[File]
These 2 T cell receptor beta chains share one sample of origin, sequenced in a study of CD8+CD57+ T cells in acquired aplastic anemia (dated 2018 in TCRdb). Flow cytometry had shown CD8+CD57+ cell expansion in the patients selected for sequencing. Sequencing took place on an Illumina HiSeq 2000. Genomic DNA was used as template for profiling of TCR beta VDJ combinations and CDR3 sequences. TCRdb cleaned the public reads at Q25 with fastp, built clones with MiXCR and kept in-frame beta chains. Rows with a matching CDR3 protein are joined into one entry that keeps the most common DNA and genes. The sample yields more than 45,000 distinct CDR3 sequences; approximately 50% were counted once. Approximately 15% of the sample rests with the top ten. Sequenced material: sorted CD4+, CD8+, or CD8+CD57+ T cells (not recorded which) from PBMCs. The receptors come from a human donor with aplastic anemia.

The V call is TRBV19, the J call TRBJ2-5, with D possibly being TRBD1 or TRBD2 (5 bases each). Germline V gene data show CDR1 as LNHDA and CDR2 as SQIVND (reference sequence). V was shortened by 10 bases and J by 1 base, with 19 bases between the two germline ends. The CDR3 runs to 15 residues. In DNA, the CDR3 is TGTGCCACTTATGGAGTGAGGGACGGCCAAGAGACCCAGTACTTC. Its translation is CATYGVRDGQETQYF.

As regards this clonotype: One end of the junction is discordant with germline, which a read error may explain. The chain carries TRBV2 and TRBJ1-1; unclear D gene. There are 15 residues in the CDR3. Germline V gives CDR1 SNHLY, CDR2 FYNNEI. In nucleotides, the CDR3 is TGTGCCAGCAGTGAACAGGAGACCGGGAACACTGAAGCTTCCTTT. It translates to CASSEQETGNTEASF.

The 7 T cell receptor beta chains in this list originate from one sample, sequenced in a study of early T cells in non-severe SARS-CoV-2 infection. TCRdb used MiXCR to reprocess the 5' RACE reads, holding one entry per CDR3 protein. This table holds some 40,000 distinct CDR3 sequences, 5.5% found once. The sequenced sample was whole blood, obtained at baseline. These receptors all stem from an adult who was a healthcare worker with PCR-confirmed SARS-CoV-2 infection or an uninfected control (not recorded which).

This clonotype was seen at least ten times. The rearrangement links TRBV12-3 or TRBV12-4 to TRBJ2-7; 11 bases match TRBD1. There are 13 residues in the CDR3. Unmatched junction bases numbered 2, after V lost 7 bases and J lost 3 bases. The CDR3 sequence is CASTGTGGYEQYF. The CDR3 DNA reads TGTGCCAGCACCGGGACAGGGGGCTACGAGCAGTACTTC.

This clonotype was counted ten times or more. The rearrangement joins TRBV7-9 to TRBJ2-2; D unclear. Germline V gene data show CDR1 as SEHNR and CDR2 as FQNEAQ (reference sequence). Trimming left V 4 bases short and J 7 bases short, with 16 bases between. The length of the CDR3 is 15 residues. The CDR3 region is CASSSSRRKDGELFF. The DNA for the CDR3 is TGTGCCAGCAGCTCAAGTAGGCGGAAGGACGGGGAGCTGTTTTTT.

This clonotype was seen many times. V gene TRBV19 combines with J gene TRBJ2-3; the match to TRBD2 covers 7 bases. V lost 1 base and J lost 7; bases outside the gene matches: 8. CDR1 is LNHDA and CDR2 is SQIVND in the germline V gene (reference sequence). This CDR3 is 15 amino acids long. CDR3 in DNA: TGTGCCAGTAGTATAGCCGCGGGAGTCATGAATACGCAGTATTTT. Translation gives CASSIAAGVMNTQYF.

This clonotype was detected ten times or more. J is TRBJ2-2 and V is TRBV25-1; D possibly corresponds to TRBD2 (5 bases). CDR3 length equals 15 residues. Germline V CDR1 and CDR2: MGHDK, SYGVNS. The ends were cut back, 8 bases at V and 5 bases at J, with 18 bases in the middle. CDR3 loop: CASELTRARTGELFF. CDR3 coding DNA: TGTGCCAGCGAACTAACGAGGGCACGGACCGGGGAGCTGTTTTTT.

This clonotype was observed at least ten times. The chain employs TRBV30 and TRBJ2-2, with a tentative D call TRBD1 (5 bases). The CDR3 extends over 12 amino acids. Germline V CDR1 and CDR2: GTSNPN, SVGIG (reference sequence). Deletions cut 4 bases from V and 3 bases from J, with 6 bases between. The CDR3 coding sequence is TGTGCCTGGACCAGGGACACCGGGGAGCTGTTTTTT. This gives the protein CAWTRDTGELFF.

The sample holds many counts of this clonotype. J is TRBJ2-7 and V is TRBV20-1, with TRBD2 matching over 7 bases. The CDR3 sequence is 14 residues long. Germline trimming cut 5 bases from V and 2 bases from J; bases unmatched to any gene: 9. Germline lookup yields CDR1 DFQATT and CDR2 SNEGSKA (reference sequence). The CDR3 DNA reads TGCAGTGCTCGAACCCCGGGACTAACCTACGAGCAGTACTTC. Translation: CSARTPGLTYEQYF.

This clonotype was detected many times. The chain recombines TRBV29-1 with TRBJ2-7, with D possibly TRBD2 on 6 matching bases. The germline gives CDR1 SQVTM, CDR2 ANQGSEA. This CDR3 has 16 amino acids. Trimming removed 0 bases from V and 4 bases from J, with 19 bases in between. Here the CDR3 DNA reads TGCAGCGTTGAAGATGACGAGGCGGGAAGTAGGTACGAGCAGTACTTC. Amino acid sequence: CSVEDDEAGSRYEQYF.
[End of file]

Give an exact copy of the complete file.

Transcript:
These 2 T cell receptor beta chains share one sample of origin, sequenced in a study of CD8+CD57+ T cells in acquired aplastic anemia (dated 2018 in TCRdb). Flow cytometry had shown CD8+CD57+ cell expansion in the patients selected for sequencing. Sequencing took place on an Illumina HiSeq 2000. Genomic DNA was used as template for profiling of TCR beta VDJ combinations and CDR3 sequences. TCRdb cleaned the public reads at Q25 with fastp, built clones with MiXCR and kept in-frame beta chains. Rows with a matching CDR3 protein are joined into one entry that keeps the most common DNA and genes. The sample yields more than 45,000 distinct CDR3 sequences; approximately 50% were counted once. Approximately 15% of the sample rests with the top ten. Sequenced material: sorted CD4+, CD8+, or CD8+CD57+ T cells (not recorded which) from PBMCs. The receptors come from a human donor with aplastic anemia.

The V call is TRBV19, the J call TRBJ2-5, with D possibly being TRBD1 or TRBD2 (5 bases each). Germline V gene data show CDR1 as LNHDA and CDR2 as SQIVND (reference sequence). V was shortened by 10 bases and J by 1 base, with 19 bases between the two germline ends. The CDR3 runs to 15 residues. In DNA, the CDR3 is TGTGCCACTTATGGAGTGAGGGACGGCCAAGAGACCCAGTACTTC. Its translation is CATYGVRDGQETQYF.

As regards this clonotype: One end of the junction is discordant with germline, which a read error may explain. The chain carries TRBV2 and TRBJ1-1; unclear D gene. There are 15 residues in the CDR3. Germline V gives CDR1 SNHLY, CDR2 FYNNEI. In nucleotides, the CDR3 is TGTGCCAGCAGTGAACAGGAGACCGGGAACACTGAAGCTTCCTTT. It translates to CASSEQETGNTEASF.

The 7 T cell receptor beta chains in this list originate from one sample, sequenced in a study of early T cells in non-severe SARS-CoV-2 infection. TCRdb used MiXCR to reprocess the 5' RACE reads, holding one entry per CDR3 protein. This table holds some 40,000 distinct CDR3 sequences, 5.5% found once. The sequenced sample was whole blood, obtained at baseline. These receptors all stem from an adult who was a healthcare worker with PCR-confirmed SARS-CoV-2 infection or an uninfected control (not recorded which).

This clonotype was seen at least ten times. The rearrangement links TRBV12-3 or TRBV12-4 to TRBJ2-7; 11 bases match TRBD1. There are 13 residues in the CDR3. Unmatched junction bases numbered 2, after V lost 7 bases and J lost 3 bases. The CDR3 sequence is CASTGTGGYEQYF. The CDR3 DNA reads TGTGCCAGCACCGGGACAGGGGGCTACGAGCAGTACTTC.

This clonotype was counted ten times or more. The rearrangement joins TRBV7-9 to TRBJ2-2; D unclear. Germline V gene data show CDR1 as SEHNR and CDR2 as FQNEAQ (reference sequence). Trimming left V 4 bases short and J 7 bases short, with 16 bases between. The length of the CDR3 is 15 residues. The CDR3 region is CASSSSRRKDGELFF. The DNA for the CDR3 is TGTGCCAGCAGCTCAAGTAGGCGGAAGGACGGGGAGCTGTTTTTT.

This clonotype was seen many times. V gene TRBV19 combines with J gene TRBJ2-3; the match to TRBD2 covers 7 bases. V lost 1 base and J lost 7; bases outside the gene matches: 8. CDR1 is LNHDA and CDR2 is SQIVND in the germline V gene (reference sequence). This CDR3 is 15 amino acids long. CDR3 in DNA: TGTGCCAGTAGTATAGCCGCGGGAGTCATGAATACGCAGTATTTT. Translation gives CASSIAAGVMNTQYF.

This clonotype was detected ten times or more. J is TRBJ2-2 and V is TRBV25-1; D possibly corresponds to TRBD2 (5 bases). CDR3 length equals 15 residues. Germline V CDR1 and CDR2: MGHDK, SYGVNS. The ends were cut back, 8 bases at V and 5 bases at J, with 18 bases in the middle. CDR3 loop: CASELTRARTGELFF. CDR3 coding DNA: TGTGCCAGCGAACTAACGAGGGCACGGACCGGGGAGCTGTTTTTT.

This clonotype was observed at least ten times. The chain employs TRBV30 and TRBJ2-2, with a tentative D call TRBD1 (5 bases). The CDR3 extends over 12 amino acids. Germline V CDR1 and CDR2: GTSNPN, SVGIG (reference sequence). Deletions cut 4 bases from V and 3 bases from J, with 6 bases between. The CDR3 coding sequence is TGTGCCTGGACCAGGGACACCGGGGAGCTGTTTTTT. This gives the protein CAWTRDTGELFF.

The sample holds many counts of this clonotype. J is TRBJ2-7 and V is TRBV20-1, with TRBD2 matching over 7 bases. The CDR3 sequence is 14 residues long. Germline trimming cut 5 bases from V and 2 bases from J; bases unmatched to any gene: 9. Germline lookup yields CDR1 DFQATT and CDR2 SNEGSKA (reference sequence). The CDR3 DNA reads TGCAGTGCTCGAACCCCGGGACTAACCTACGAGCAGTACTTC. Translation: CSARTPGLTYEQYF.

This clonotype was detected many times. The chain recombines TRBV29-1 with TRBJ2-7, with D possibly TRBD2 on 6 matching bases. The germline gives CDR1 SQVTM, CDR2 ANQGSEA. This CDR3 has 16 amino acids. Trimming removed 0 bases from V and 4 bases from J, with 19 bases in between. Here the CDR3 DNA reads TGCAGCGTTGAAGATGACGAGGCGGGAAGTAGGTACGAGCAGTACTTC. Amino acid sequence: CSVEDDEAGSRYEQYF.